• Celebrating the World Health Day 2022:                  Our Planet, Our Health


Akanwa, Angela Oyilieze and Joe-Ikechebelu, Ngozi Nneka

As you dream, you can make it happen! Reimagining Nigeria and its communities having clean air, water with available food and livable unpolluted cities, as well as our economy getting more positive and focusing on the health and well-being of its people. These and more positives we imagine for our country in this month and beyond as we celebrate the World Health Day. The theme, hinging on our planet and our health is of great importance, as it calls for an intense participatory multisectoral research to action activities driven toward a “climate-environment-health approach” using innovating, but implementable programmes, policies, legislation and advocacy to achieve better public plane health. This year makes it the 72nd year of celebrating the World Health Day (WHD), every 7th April, and it calls the attention of the world to the huge changes that has been made on the planet through our diverse, unregulated and indiscriminate activities resulting to dire health consequences. This year’s theme calls attention to the interconnectedness between our environment and health, because the climate disaster is also a health disaster so that, we can foster a fairer, healthier world as we ally to minimize climate change and its impacts locally and globally.
World Health Organization projects that there are excess of thirteen million (13million) global deaths during the pandemic, though worse in global North nations, yet we may not know the extent of morbidity and mortality that were unrecorded in remote villages the global South. The increasing number of deaths and ill-health is exacerbated by limited access to health and social systems, particularly in the global South. For example, in Nigeria, the COVID-19 pandemic revealed a crippling health system that is worsened by universal health coverage. Nigerians are not able to access promotive, preventive, curative, rehabilitative, and palliative care health services when, how, and where they need them with financial ease. Also, there are worsening health sustainable development goals and indicators relative to the climate crisis experienced in Nigeria. However, some endemic health diseases, such as Poliomyelitis and Ebola Virus Disease has shown some successful outcomes amid systemic challenges that may be related from external funding. But the sustainability of these foreign funded programs come with complexities, especially when there is no national ownership. Notably, when the primary health care system is neglected and weakened with limited resources, such as manpower and funding. A weakened health system may make health a reality for all to be a mirage.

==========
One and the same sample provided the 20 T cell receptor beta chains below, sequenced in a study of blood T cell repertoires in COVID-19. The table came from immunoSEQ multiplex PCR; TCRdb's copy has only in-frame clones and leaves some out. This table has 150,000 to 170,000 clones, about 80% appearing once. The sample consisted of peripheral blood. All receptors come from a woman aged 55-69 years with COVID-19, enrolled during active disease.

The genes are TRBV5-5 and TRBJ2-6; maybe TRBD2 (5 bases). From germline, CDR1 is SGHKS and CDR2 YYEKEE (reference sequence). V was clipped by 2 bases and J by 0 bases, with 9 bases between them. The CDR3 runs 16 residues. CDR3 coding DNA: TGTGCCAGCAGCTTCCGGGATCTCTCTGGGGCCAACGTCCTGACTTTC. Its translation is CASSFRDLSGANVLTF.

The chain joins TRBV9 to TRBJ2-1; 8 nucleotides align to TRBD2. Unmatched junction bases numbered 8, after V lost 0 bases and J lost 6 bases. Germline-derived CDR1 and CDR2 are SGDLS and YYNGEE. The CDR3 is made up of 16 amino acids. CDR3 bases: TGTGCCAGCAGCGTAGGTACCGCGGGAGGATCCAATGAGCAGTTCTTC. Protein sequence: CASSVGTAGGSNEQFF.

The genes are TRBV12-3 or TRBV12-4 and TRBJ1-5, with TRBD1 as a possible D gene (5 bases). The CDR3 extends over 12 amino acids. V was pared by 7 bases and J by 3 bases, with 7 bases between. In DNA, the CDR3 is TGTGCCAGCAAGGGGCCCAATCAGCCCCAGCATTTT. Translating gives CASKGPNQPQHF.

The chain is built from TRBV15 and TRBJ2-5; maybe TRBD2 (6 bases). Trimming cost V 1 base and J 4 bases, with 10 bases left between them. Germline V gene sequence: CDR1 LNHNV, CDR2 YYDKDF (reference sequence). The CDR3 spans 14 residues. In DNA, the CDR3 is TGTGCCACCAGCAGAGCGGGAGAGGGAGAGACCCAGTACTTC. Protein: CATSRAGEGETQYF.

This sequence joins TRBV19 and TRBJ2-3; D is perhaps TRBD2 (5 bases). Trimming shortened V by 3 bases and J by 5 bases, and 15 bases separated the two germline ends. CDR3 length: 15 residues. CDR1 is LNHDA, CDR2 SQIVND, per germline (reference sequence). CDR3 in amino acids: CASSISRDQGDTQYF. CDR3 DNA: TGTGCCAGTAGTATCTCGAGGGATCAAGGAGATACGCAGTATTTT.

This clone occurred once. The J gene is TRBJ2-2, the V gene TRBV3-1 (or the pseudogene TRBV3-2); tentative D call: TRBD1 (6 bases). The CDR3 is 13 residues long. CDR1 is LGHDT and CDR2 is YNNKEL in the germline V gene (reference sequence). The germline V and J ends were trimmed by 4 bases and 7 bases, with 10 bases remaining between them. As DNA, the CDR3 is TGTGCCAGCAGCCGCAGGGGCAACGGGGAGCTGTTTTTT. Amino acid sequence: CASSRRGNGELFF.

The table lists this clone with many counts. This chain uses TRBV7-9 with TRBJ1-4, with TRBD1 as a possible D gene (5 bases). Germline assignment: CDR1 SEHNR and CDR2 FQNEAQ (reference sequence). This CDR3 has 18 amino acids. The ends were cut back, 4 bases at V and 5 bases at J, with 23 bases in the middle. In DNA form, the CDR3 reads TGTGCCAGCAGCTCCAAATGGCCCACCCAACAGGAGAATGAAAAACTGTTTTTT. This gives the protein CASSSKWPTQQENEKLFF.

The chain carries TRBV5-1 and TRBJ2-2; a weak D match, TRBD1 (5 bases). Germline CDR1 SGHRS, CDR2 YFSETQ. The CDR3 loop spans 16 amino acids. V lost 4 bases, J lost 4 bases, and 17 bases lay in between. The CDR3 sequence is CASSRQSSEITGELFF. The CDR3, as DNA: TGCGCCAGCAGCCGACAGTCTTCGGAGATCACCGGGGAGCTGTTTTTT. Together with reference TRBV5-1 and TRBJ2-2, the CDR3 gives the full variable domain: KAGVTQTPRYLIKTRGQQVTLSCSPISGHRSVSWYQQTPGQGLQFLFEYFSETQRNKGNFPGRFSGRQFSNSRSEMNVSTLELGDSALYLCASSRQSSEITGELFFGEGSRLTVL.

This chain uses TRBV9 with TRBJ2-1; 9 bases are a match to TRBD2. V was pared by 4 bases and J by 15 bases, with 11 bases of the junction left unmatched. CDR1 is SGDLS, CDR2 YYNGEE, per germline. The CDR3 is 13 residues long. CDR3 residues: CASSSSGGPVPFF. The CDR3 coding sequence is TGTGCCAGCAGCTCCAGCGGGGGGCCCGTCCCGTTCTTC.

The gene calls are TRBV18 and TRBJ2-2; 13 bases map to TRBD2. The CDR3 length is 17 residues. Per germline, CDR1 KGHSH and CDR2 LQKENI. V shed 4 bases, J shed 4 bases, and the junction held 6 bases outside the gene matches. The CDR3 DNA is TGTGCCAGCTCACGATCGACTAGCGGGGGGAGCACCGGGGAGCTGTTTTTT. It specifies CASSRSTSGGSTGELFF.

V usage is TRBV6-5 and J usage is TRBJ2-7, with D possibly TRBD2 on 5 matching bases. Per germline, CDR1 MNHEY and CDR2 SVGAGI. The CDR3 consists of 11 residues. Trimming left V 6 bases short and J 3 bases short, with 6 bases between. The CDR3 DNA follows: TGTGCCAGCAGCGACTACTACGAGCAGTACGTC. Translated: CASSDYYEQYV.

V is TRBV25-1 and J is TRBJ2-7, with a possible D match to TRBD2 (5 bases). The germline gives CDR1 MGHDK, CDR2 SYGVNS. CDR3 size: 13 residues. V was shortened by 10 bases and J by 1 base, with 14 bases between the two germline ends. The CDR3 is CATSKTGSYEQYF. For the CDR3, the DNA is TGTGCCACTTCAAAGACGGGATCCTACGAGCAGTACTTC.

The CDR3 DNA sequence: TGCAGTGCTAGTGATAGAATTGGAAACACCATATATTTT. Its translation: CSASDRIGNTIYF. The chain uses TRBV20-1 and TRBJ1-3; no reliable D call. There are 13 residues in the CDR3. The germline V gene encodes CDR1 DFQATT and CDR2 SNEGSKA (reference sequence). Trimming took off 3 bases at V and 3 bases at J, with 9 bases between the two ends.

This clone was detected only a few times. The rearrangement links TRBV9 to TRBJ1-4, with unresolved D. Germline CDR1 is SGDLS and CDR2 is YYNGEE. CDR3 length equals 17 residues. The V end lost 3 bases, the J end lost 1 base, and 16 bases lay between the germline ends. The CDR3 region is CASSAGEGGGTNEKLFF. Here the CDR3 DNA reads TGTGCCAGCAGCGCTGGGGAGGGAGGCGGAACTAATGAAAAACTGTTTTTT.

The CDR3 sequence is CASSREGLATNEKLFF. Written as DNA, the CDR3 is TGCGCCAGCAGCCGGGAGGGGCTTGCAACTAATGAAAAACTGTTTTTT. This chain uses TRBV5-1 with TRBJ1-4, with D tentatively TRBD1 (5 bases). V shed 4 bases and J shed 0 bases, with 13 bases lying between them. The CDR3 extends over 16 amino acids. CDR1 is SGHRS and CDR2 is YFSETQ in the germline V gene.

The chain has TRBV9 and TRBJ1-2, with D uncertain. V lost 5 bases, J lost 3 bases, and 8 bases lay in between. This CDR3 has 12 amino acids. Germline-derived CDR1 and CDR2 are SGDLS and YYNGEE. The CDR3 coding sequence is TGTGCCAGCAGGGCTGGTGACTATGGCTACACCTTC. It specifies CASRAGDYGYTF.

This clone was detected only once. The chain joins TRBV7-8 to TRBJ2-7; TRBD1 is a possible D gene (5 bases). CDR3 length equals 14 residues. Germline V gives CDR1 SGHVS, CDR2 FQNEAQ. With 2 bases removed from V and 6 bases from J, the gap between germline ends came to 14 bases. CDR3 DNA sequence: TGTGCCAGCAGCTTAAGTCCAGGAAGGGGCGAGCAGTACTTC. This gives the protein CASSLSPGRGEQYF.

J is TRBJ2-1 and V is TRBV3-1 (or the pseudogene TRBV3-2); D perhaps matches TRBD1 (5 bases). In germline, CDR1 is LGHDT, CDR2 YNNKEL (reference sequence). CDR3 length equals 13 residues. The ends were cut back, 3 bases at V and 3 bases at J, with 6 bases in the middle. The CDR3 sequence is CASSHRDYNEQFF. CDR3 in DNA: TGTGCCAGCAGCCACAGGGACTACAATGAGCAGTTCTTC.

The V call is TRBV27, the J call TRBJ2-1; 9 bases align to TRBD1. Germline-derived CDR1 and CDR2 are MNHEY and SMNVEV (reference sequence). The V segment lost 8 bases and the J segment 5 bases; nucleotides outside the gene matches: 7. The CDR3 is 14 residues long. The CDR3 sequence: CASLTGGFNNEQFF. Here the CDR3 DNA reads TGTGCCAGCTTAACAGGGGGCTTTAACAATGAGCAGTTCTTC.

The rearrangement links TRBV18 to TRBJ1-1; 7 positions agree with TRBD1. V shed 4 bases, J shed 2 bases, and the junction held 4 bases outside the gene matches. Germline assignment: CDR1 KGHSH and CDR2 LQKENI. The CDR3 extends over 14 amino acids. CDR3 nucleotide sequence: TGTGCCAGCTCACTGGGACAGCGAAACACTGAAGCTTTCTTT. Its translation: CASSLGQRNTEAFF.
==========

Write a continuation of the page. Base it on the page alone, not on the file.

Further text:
Current global population growth indicates that there is massive expansion of urban areas, as cities and towns accommodate more people, they create more environmental challenges that infringes on the right of our planet’s health. Population growth through natural births and migration have resulted in massive increase in the rate of deforestation, solid waste generation, poor water supply, slum development, poor energy supplies among others. This is responsible for the distortion of our ecological diversity, thus global temperature and climate patterns have become vulnerable causing increased catastrophic hydro-meteorological events, with serious pollution of the air, water and soil of which drought and flood have become a regular event. The problem is not farfetched as our planet has been heating up for a long time, but this must change as we reimagine and hope for the best for our nation. We are faced with the biggest and intricate issue ever in the history of the planet – a climate crisis.